A role for ethylene in the phytochrome-mediated control of vegetative development
Article first published online: 25 MAY 2006
The Plant Journal
Volume 46, Issue 6, pages 911–921, June 2006
How to Cite
Foo, E., Ross, J. J., Davies, N. W., Reid, J. B. and Weller, J. L. (2006), A role for ethylene in the phytochrome-mediated control of vegetative development. The Plant Journal, 46: 911–921. doi: 10.1111/j.1365-313X.2006.02754.x
- Issue published online: 25 MAY 2006
- Article first published online: 25 MAY 2006
- Received 2 November 2005; revised 23 January 2006; accepted 7 February 2006.
- vegetative development;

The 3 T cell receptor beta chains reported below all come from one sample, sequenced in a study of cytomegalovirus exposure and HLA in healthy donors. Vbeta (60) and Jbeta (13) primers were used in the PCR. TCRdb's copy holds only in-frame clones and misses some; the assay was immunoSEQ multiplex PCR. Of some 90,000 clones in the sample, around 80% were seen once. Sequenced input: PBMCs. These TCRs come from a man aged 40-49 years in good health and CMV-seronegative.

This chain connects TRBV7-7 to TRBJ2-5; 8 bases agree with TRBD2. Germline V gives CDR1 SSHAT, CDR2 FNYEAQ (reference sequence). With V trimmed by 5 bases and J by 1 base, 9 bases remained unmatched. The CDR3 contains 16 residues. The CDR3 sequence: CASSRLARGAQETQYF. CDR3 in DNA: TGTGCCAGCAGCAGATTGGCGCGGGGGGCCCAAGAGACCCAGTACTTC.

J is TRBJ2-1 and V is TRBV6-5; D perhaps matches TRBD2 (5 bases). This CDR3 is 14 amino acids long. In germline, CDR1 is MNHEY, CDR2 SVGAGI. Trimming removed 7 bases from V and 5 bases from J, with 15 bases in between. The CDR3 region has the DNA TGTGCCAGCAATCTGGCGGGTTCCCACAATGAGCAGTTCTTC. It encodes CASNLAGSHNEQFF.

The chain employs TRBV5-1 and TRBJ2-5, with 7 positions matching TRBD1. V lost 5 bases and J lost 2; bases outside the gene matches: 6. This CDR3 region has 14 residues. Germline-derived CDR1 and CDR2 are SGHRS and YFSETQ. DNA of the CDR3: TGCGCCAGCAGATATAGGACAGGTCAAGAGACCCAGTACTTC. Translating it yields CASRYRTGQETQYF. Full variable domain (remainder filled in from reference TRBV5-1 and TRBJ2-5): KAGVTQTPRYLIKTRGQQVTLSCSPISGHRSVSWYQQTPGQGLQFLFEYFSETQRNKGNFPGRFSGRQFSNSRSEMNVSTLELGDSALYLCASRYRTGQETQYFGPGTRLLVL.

Members of the phytochrome family of photoreceptors play key roles in vegetative plant development, including the regulation of stem elongation, leaf development and chlorophyll accumulation. Hormones have been implicated in the control of these processes in de-etiolating seedlings. However, the mechanisms by which the phytochromes regulate vegetative development in more mature plants are less well understood. Pea (Pisum sativum) mutant plants lacking phytochromes A and B, the two phytochromes present in this species, develop severe defects later in development, including short, thick, distorted internodes and reduced leaf expansion, chlorophyll content and CAB gene transcript level. Studies presented here indicate that many of these defects in phyA phyB mutant plants appear to be due to elevated ethylene production, and suggest that an important role of the phytochromes in pea is to restrict ethylene production to a level that does not inhibit vegetative growth. Mutant phyA phyB plants produce significantly more ethylene than WT plants, and application of an ethylene biosynthesis inhibitor rescued many aspects of the phyA phyB mutant phenotype. This deregulation of ethylene production in phy-deficient plants appears likely to be due, at least in part, to the elevated transcript levels of key ethylene-biosynthesis genes. The phytochrome A photoreceptor appears to play a prominent role in the regulation of ethylene production, as phyA, but not phyB, single-mutant plants also exhibit a phenotype consistent with elevated ethylene production. Potential interactions between ethylene and secondary plant hormones in the control of the phy-deficient mutant phenotype were explored, revealing that ethylene may inhibit stem elongation in part by reducing gibberellin levels.